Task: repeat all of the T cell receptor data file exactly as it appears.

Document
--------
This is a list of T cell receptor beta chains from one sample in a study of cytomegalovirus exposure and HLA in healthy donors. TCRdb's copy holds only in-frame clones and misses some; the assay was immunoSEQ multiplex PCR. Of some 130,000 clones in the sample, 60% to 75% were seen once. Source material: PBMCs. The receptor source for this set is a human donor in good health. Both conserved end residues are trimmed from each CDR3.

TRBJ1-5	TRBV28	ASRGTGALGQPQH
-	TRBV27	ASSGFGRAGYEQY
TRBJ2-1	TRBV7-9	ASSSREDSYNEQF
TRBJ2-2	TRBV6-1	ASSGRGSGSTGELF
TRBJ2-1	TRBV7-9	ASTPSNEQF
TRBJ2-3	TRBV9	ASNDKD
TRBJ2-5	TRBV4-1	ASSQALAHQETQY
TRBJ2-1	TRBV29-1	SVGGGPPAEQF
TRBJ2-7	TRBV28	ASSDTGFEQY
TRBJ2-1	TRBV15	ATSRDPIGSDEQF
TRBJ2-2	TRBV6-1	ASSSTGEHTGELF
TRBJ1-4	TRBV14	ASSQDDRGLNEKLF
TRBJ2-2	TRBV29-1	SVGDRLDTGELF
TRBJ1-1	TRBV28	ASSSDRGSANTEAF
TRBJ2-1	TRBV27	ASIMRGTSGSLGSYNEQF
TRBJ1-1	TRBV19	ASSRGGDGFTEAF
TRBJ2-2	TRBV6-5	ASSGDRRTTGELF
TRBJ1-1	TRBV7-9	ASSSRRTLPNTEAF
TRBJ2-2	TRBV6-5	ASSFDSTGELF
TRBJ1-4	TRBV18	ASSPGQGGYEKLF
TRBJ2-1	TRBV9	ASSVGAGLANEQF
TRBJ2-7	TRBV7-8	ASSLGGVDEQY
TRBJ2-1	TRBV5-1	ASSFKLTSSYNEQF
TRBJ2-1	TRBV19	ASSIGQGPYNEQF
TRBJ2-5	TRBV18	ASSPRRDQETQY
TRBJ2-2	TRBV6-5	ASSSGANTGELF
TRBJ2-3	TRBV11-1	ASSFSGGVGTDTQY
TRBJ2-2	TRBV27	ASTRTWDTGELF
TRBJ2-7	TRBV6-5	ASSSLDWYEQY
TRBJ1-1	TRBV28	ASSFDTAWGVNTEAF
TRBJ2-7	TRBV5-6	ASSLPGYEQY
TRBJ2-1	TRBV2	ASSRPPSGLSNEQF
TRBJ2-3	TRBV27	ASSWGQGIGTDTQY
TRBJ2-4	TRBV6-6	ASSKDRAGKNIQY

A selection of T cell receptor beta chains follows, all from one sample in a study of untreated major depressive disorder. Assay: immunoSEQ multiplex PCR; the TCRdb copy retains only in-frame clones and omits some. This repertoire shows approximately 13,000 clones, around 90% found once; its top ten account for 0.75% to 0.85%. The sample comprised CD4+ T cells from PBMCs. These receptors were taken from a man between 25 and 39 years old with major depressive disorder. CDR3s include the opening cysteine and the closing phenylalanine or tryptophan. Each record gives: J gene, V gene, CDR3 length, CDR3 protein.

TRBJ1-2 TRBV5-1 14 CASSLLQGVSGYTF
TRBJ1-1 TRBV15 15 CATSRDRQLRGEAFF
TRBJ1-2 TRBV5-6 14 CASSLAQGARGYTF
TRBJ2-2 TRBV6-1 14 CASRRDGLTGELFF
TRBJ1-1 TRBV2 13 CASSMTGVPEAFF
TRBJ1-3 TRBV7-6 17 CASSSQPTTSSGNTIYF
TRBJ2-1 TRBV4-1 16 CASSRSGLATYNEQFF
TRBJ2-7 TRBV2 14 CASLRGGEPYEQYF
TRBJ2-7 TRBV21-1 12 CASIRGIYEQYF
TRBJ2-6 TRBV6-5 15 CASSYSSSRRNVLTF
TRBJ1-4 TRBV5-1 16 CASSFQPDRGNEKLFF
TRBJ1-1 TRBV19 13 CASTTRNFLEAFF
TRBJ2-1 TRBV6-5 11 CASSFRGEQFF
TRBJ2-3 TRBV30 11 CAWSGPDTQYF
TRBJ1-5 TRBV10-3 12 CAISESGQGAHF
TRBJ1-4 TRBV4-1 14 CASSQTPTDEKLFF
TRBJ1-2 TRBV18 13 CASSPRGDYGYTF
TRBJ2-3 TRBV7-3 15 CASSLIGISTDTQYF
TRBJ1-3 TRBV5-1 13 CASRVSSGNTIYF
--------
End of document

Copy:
This is a list of T cell receptor beta chains from one sample in a study of cytomegalovirus exposure and HLA in healthy donors. TCRdb's copy holds only in-frame clones and misses some; the assay was immunoSEQ multiplex PCR. Of some 130,000 clones in the sample, 60% to 75% were seen once. Source material: PBMCs. The receptor source for this set is a human donor in good health. Both conserved end residues are trimmed from each CDR3.

TRBJ1-5	TRBV28	ASRGTGALGQPQH
-	TRBV27	ASSGFGRAGYEQY
TRBJ2-1	TRBV7-9	ASSSREDSYNEQF
TRBJ2-2	TRBV6-1	ASSGRGSGSTGELF
TRBJ2-1	TRBV7-9	ASTPSNEQF
TRBJ2-3	TRBV9	ASNDKD
TRBJ2-5	TRBV4-1	ASSQALAHQETQY
TRBJ2-1	TRBV29-1	SVGGGPPAEQF
TRBJ2-7	TRBV28	ASSDTGFEQY
TRBJ2-1	TRBV15	ATSRDPIGSDEQF
TRBJ2-2	TRBV6-1	ASSSTGEHTGELF
TRBJ1-4	TRBV14	ASSQDDRGLNEKLF
TRBJ2-2	TRBV29-1	SVGDRLDTGELF
TRBJ1-1	TRBV28	ASSSDRGSANTEAF
TRBJ2-1	TRBV27	ASIMRGTSGSLGSYNEQF
TRBJ1-1	TRBV19	ASSRGGDGFTEAF
TRBJ2-2	TRBV6-5	ASSGDRRTTGELF
TRBJ1-1	TRBV7-9	ASSSRRTLPNTEAF
TRBJ2-2	TRBV6-5	ASSFDSTGELF
TRBJ1-4	TRBV18	ASSPGQGGYEKLF
TRBJ2-1	TRBV9	ASSVGAGLANEQF
TRBJ2-7	TRBV7-8	ASSLGGVDEQY
TRBJ2-1	TRBV5-1	ASSFKLTSSYNEQF
TRBJ2-1	TRBV19	ASSIGQGPYNEQF
TRBJ2-5	TRBV18	ASSPRRDQETQY
TRBJ2-2	TRBV6-5	ASSSGANTGELF
TRBJ2-3	TRBV11-1	ASSFSGGVGTDTQY
TRBJ2-2	TRBV27	ASTRTWDTGELF
TRBJ2-7	TRBV6-5	ASSSLDWYEQY
TRBJ1-1	TRBV28	ASSFDTAWGVNTEAF
TRBJ2-7	TRBV5-6	ASSLPGYEQY
TRBJ2-1	TRBV2	ASSRPPSGLSNEQF
TRBJ2-3	TRBV27	ASSWGQGIGTDTQY
TRBJ2-4	TRBV6-6	ASSKDRAGKNIQY

A selection of T cell receptor beta chains follows, all from one sample in a study of untreated major depressive disorder. Assay: immunoSEQ multiplex PCR; the TCRdb copy retains only in-frame clones and omits some. This repertoire shows approximately 13,000 clones, around 90% found once; its top ten account for 0.75% to 0.85%. The sample comprised CD4+ T cells from PBMCs. These receptors were taken from a man between 25 and 39 years old with major depressive disorder. CDR3s include the opening cysteine and the closing phenylalanine or tryptophan. Each record gives: J gene, V gene, CDR3 length, CDR3 protein.

TRBJ1-2 TRBV5-1 14 CASSLLQGVSGYTF
TRBJ1-1 TRBV15 15 CATSRDRQLRGEAFF
TRBJ1-2 TRBV5-6 14 CASSLAQGARGYTF
TRBJ2-2 TRBV6-1 14 CASRRDGLTGELFF
TRBJ1-1 TRBV2 13 CASSMTGVPEAFF
TRBJ1-3 TRBV7-6 17 CASSSQPTTSSGNTIYF
TRBJ2-1 TRBV4-1 16 CASSRSGLATYNEQFF
TRBJ2-7 TRBV2 14 CASLRGGEPYEQYF
TRBJ2-7 TRBV21-1 12 CASIRGIYEQYF
TRBJ2-6 TRBV6-5 15 CASSYSSSRRNVLTF
TRBJ1-4 TRBV5-1 16 CASSFQPDRGNEKLFF
TRBJ1-1 TRBV19 13 CASTTRNFLEAFF
TRBJ2-1 TRBV6-5 11 CASSFRGEQFF
TRBJ2-3 TRBV30 11 CAWSGPDTQYF
TRBJ1-5 TRBV10-3 12 CAISESGQGAHF
TRBJ1-4 TRBV4-1 14 CASSQTPTDEKLFF
TRBJ1-2 TRBV18 13 CASSPRGDYGYTF
TRBJ2-3 TRBV7-3 15 CASSLIGISTDTQYF
TRBJ1-3 TRBV5-1 13 CASRVSSGNTIYF